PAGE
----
Prior to the facility opening, the minimal selection of cardio and strength equipment was for athletic use only, no group fitness classes were offered, and intramural sport seasons were casually run by two residence hall directors.

For the first time in MBU’s young forty-seven-year history, the entire campus community had free access to a fitness center with brand new cardio equipment, free weights, and selectorized strength machines, plus a variety of fitness classes complete with a panoramic view of the athletic fields. The SRC also includes a 1,000-seat gymnasium, suspended indoor track, athletic training suite, offices for athletic department staff and the Health and Sports Sciences division, classrooms, and locker rooms.

Opportunities and challenges

That sounds like an amazing facility and real opportunity to put your mark on an emerging program. What are some of the other unique opportunities or challenges of working with the Missouri Baptist community?

I wear numerous hats now as the Director of MBU Fitness, as is common in many small programs. I currently hire, train, and supervise a dozen student workers, one graduate assistant, several part-time group fitness instructors, and the intramural sports coordinator.

I assist with policy and procedure development, prepare and maintain oversight of the departmental budget, manage equipment maintenance and repair, analyze and report facility data, and maintain payroll. I also teach at least one group fitness class a week, create and distribute marketing materials, plan special events and programs for the campus community, serve as staff advisor for the Exercise as Medicine at MBU student organization, and offer employee wellness mini-programs throughout the year.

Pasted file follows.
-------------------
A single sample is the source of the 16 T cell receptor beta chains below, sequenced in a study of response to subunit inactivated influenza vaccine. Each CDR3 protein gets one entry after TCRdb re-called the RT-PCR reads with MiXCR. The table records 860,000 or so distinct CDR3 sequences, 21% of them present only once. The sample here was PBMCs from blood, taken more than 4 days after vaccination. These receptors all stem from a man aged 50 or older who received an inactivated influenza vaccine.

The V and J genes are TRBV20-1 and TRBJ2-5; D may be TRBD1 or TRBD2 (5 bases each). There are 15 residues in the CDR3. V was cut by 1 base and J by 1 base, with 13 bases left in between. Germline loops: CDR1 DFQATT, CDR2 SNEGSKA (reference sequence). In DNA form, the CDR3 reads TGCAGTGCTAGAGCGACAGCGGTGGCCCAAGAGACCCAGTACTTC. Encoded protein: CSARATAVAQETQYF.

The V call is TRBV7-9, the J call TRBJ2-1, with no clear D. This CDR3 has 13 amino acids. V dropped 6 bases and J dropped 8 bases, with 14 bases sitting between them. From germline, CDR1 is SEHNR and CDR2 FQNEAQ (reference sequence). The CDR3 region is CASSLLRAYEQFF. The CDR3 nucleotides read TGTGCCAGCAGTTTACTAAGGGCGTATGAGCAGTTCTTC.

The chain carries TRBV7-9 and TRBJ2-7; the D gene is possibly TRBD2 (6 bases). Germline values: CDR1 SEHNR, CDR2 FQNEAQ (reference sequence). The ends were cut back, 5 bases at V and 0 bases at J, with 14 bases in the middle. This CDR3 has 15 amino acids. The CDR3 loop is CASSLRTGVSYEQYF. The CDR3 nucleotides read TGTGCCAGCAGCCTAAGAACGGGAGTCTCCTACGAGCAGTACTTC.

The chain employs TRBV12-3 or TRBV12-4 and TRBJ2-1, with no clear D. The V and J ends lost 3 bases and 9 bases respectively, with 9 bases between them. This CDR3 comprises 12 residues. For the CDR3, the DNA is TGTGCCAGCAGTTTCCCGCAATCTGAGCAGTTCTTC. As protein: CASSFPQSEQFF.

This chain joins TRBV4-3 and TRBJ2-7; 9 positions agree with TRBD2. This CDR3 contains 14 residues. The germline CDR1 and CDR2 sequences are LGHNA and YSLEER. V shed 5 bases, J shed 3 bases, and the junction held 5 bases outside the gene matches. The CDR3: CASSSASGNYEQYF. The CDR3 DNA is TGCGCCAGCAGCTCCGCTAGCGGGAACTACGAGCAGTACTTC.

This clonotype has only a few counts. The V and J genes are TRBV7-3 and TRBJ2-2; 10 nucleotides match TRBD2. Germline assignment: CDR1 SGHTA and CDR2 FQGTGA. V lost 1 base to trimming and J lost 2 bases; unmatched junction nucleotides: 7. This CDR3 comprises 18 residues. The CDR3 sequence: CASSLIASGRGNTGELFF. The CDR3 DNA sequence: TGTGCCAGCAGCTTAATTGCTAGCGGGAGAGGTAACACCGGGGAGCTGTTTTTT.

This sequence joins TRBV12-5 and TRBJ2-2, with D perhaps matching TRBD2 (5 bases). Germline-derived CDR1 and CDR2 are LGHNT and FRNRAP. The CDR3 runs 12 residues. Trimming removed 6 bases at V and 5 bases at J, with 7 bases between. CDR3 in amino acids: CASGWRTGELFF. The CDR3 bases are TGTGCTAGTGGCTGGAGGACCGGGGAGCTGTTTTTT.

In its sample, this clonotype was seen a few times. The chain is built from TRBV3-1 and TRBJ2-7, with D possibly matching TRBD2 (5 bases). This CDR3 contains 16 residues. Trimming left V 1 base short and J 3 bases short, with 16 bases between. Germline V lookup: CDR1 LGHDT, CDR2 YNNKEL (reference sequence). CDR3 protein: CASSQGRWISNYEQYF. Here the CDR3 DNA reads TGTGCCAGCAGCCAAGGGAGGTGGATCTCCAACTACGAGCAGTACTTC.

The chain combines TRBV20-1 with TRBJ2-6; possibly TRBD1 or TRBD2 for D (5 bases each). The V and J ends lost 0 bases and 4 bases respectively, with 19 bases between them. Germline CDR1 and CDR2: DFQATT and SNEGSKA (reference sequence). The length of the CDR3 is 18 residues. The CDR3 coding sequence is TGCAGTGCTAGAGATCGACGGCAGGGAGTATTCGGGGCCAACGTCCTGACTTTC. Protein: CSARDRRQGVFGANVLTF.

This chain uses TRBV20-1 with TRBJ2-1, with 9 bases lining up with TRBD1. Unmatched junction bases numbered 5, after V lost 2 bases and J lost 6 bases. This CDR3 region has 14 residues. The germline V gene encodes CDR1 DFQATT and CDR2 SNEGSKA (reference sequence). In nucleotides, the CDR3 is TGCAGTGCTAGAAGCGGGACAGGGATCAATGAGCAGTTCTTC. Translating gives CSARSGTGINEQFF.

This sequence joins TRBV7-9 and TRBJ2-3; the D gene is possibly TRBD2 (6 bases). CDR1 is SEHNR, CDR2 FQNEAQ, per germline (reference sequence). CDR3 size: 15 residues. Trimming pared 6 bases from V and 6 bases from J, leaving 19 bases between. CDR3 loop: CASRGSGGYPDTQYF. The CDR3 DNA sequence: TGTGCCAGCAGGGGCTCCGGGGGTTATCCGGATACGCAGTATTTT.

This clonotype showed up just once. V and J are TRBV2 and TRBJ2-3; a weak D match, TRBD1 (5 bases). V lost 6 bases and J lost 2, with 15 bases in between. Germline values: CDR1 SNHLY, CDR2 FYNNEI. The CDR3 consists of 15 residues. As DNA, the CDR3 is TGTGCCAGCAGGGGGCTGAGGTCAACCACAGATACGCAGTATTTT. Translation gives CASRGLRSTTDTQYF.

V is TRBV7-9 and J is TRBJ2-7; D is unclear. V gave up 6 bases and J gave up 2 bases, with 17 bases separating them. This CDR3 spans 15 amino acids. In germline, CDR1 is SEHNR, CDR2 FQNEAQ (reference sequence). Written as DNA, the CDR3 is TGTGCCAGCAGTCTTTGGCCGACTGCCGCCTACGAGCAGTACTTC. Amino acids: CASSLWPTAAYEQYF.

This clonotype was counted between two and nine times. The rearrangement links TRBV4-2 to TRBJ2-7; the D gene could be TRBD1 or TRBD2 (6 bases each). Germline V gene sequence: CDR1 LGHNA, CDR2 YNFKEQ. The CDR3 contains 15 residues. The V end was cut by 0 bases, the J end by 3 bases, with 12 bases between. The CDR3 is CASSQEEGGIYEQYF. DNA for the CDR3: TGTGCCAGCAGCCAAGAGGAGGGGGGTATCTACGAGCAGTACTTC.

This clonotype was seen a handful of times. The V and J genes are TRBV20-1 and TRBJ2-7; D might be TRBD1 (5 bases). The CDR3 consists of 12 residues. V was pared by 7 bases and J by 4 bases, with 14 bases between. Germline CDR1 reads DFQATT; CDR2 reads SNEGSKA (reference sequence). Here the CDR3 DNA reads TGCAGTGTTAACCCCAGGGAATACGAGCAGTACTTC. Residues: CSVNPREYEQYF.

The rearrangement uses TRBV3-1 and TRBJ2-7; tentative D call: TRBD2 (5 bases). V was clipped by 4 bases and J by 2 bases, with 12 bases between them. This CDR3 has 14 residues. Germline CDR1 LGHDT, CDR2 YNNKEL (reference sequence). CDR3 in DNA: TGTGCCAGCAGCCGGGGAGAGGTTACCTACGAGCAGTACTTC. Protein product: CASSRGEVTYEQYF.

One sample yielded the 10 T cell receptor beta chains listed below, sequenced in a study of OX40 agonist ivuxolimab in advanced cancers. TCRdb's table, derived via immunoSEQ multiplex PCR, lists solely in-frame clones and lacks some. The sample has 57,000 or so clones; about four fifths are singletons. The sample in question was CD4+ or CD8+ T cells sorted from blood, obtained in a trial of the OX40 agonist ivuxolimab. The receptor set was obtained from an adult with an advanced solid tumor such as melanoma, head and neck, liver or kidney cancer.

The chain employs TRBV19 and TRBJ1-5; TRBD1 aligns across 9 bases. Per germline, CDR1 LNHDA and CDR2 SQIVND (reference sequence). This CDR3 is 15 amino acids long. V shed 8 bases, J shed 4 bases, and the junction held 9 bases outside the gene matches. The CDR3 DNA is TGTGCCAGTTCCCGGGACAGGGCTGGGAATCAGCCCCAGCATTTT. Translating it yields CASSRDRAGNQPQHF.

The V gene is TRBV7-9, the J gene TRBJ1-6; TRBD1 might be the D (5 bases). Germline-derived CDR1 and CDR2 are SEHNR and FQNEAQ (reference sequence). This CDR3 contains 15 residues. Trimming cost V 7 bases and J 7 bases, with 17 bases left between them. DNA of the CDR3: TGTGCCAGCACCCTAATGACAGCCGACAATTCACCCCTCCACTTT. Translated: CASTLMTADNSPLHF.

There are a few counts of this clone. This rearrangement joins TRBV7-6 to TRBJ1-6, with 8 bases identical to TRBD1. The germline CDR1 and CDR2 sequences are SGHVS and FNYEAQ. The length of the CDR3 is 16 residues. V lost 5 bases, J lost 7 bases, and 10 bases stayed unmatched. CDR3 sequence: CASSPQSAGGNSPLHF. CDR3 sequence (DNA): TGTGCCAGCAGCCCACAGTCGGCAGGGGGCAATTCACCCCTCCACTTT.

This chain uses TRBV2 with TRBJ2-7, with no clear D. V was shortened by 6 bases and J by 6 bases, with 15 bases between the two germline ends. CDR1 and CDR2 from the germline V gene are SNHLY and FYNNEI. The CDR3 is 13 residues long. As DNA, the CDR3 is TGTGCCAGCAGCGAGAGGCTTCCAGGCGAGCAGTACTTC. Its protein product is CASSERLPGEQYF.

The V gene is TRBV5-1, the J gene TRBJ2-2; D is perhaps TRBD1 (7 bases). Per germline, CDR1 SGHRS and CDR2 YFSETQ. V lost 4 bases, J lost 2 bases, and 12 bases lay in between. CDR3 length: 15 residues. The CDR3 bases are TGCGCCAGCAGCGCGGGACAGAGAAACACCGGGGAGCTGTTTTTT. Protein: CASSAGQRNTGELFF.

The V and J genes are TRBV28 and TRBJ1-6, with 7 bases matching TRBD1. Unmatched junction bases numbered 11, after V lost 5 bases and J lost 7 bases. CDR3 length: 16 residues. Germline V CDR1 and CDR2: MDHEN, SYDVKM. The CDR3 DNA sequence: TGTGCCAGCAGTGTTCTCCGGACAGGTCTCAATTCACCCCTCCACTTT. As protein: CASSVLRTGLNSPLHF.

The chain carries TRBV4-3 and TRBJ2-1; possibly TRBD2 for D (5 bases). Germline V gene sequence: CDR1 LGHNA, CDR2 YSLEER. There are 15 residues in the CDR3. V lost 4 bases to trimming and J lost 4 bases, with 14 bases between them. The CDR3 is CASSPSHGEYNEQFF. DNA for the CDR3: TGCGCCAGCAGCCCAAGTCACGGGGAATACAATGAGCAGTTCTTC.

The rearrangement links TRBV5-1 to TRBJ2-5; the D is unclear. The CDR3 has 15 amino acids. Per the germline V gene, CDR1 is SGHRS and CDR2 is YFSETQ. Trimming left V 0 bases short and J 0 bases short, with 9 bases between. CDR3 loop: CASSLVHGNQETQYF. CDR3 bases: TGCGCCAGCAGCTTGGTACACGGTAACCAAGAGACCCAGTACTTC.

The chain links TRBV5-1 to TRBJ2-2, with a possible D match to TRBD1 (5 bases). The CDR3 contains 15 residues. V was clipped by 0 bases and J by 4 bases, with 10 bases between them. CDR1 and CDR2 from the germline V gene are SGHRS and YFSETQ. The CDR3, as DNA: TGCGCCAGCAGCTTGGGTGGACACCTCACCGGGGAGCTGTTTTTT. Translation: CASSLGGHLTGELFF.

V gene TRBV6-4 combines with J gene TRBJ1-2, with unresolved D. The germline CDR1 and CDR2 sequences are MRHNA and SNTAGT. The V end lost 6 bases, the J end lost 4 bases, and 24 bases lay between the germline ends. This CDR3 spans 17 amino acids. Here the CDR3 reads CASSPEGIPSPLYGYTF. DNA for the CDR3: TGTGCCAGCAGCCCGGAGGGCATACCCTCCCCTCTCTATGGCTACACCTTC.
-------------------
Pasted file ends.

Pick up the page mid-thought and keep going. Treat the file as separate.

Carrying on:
Being the sole professional staff member in fitness and recreation definitely has its perks when it comes to timely decision-making and professional development fund allocation! Yet, a significant drawback is the absence of like-minded colleagues who truly understand how campus recreation supports leadership and student development, inclusive competition, and lifelong habits of wellbeing.

Fitness and recreation was an understood component of university life in both my undergraduate and graduate experience, yet we are still in the process of establishing what fitness and recreation is at MBU, educating the campus community on how the fitness and recreation department differs from athletics, and reinforcing the importance of its existence to every person and department.

The NIRSA effect

That leads me pretty naturally to my next question—how did you get involved with NIRSA and how have NIRSA colleagues helped you to improve the offerings and experiences that you and your team foster for the Missouri Baptist community?

Fortunately, NIRSA was put on my radar in college as the premier organization for recreational fitness at the university level. However, I had no idea what a monumental resource it would be when I suggested that Missouri Baptist invest in an institutional membership. Little did I know it meant becoming a welcome member of the gold-standard network of professionals who embrace and support each other, regardless of school size or programs offered.